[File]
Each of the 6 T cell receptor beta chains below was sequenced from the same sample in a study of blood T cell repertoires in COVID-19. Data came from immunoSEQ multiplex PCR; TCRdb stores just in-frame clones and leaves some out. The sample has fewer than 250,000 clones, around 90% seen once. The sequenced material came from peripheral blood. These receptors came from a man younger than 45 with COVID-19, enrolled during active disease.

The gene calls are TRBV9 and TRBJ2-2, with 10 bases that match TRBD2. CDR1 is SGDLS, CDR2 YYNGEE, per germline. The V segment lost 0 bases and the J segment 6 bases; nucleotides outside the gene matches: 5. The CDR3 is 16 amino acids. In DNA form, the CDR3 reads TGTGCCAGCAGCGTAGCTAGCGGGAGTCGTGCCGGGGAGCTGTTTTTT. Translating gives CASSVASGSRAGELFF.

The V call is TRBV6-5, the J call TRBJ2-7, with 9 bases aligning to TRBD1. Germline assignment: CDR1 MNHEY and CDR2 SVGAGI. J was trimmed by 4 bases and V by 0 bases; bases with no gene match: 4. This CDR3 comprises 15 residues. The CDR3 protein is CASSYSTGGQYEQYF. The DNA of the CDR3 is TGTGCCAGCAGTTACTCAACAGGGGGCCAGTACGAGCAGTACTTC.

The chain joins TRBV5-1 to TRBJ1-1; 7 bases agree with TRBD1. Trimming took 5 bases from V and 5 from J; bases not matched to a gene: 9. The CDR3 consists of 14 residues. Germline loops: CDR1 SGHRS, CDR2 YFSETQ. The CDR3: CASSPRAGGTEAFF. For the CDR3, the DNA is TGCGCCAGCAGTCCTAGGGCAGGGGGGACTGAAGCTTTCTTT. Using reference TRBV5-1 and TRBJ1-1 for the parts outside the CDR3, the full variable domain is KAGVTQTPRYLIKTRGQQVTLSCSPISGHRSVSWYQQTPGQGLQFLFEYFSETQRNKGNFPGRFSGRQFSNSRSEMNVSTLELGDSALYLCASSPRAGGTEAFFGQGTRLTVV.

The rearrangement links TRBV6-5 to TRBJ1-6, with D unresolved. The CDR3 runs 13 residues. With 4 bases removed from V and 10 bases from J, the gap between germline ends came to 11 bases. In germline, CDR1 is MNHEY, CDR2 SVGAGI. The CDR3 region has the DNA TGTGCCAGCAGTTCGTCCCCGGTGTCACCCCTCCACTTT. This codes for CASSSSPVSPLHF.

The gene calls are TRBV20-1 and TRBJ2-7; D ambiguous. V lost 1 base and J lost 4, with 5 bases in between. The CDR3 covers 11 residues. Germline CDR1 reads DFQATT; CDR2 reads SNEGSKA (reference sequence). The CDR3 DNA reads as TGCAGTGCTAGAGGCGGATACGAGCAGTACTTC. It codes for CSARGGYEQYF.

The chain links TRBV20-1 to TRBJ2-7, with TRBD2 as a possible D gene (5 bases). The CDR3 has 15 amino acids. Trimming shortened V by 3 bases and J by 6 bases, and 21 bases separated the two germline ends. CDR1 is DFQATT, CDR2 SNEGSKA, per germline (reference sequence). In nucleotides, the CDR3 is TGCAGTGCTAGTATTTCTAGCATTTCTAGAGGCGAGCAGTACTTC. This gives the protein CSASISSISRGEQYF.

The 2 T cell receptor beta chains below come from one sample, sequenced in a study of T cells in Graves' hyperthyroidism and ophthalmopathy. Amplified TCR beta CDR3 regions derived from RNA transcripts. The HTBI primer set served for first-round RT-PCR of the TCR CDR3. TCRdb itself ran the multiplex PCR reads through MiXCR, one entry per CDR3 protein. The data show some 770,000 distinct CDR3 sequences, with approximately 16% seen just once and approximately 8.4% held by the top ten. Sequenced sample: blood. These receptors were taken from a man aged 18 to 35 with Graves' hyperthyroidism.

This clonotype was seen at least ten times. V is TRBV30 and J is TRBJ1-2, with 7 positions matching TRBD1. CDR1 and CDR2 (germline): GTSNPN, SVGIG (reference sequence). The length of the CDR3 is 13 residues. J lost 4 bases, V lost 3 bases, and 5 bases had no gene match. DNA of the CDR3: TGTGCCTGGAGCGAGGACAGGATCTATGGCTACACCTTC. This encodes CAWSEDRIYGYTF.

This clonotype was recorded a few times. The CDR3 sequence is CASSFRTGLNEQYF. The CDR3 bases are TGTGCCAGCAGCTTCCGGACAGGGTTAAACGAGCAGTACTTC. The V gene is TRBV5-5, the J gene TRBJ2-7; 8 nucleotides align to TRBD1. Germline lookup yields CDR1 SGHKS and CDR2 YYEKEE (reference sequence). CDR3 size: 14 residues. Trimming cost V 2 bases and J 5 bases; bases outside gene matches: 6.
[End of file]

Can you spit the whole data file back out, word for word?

Each of the 6 T cell receptor beta chains below was sequenced from the same sample in a study of blood T cell repertoires in COVID-19. Data came from immunoSEQ multiplex PCR; TCRdb stores just in-frame clones and leaves some out. The sample has fewer than 250,000 clones, around 90% seen once. The sequenced material came from peripheral blood. These receptors came from a man younger than 45 with COVID-19, enrolled during active disease.

The gene calls are TRBV9 and TRBJ2-2, with 10 bases that match TRBD2. CDR1 is SGDLS, CDR2 YYNGEE, per germline. The V segment lost 0 bases and the J segment 6 bases; nucleotides outside the gene matches: 5. The CDR3 is 16 amino acids. In DNA form, the CDR3 reads TGTGCCAGCAGCGTAGCTAGCGGGAGTCGTGCCGGGGAGCTGTTTTTT. Translating gives CASSVASGSRAGELFF.

The V call is TRBV6-5, the J call TRBJ2-7, with 9 bases aligning to TRBD1. Germline assignment: CDR1 MNHEY and CDR2 SVGAGI. J was trimmed by 4 bases and V by 0 bases; bases with no gene match: 4. This CDR3 comprises 15 residues. The CDR3 protein is CASSYSTGGQYEQYF. The DNA of the CDR3 is TGTGCCAGCAGTTACTCAACAGGGGGCCAGTACGAGCAGTACTTC.

The chain joins TRBV5-1 to TRBJ1-1; 7 bases agree with TRBD1. Trimming took 5 bases from V and 5 from J; bases not matched to a gene: 9. The CDR3 consists of 14 residues. Germline loops: CDR1 SGHRS, CDR2 YFSETQ. The CDR3: CASSPRAGGTEAFF. For the CDR3, the DNA is TGCGCCAGCAGTCCTAGGGCAGGGGGGACTGAAGCTTTCTTT. Using reference TRBV5-1 and TRBJ1-1 for the parts outside the CDR3, the full variable domain is KAGVTQTPRYLIKTRGQQVTLSCSPISGHRSVSWYQQTPGQGLQFLFEYFSETQRNKGNFPGRFSGRQFSNSRSEMNVSTLELGDSALYLCASSPRAGGTEAFFGQGTRLTVV.

The rearrangement links TRBV6-5 to TRBJ1-6, with D unresolved. The CDR3 runs 13 residues. With 4 bases removed from V and 10 bases from J, the gap between germline ends came to 11 bases. In germline, CDR1 is MNHEY, CDR2 SVGAGI. The CDR3 region has the DNA TGTGCCAGCAGTTCGTCCCCGGTGTCACCCCTCCACTTT. This codes for CASSSSPVSPLHF.

The gene calls are TRBV20-1 and TRBJ2-7; D ambiguous. V lost 1 base and J lost 4, with 5 bases in between. The CDR3 covers 11 residues. Germline CDR1 reads DFQATT; CDR2 reads SNEGSKA (reference sequence). The CDR3 DNA reads as TGCAGTGCTAGAGGCGGATACGAGCAGTACTTC. It codes for CSARGGYEQYF.

The chain links TRBV20-1 to TRBJ2-7, with TRBD2 as a possible D gene (5 bases). The CDR3 has 15 amino acids. Trimming shortened V by 3 bases and J by 6 bases, and 21 bases separated the two germline ends. CDR1 is DFQATT, CDR2 SNEGSKA, per germline (reference sequence). In nucleotides, the CDR3 is TGCAGTGCTAGTATTTCTAGCATTTCTAGAGGCGAGCAGTACTTC. This gives the protein CSASISSISRGEQYF.

The 2 T cell receptor beta chains below come from one sample, sequenced in a study of T cells in Graves' hyperthyroidism and ophthalmopathy. Amplified TCR beta CDR3 regions derived from RNA transcripts. The HTBI primer set served for first-round RT-PCR of the TCR CDR3. TCRdb itself ran the multiplex PCR reads through MiXCR, one entry per CDR3 protein. The data show some 770,000 distinct CDR3 sequences, with approximately 16% seen just once and approximately 8.4% held by the top ten. Sequenced sample: blood. These receptors were taken from a man aged 18 to 35 with Graves' hyperthyroidism.

This clonotype was seen at least ten times. V is TRBV30 and J is TRBJ1-2, with 7 positions matching TRBD1. CDR1 and CDR2 (germline): GTSNPN, SVGIG (reference sequence). The length of the CDR3 is 13 residues. J lost 4 bases, V lost 3 bases, and 5 bases had no gene match. DNA of the CDR3: TGTGCCTGGAGCGAGGACAGGATCTATGGCTACACCTTC. This encodes CAWSEDRIYGYTF.

This clonotype was recorded a few times. The CDR3 sequence is CASSFRTGLNEQYF. The CDR3 bases are TGTGCCAGCAGCTTCCGGACAGGGTTAAACGAGCAGTACTTC. The V gene is TRBV5-5, the J gene TRBJ2-7; 8 nucleotides align to TRBD1. Germline lookup yields CDR1 SGHKS and CDR2 YYEKEE (reference sequence). CDR3 size: 14 residues. Trimming cost V 2 bases and J 5 bases; bases outside gene matches: 6.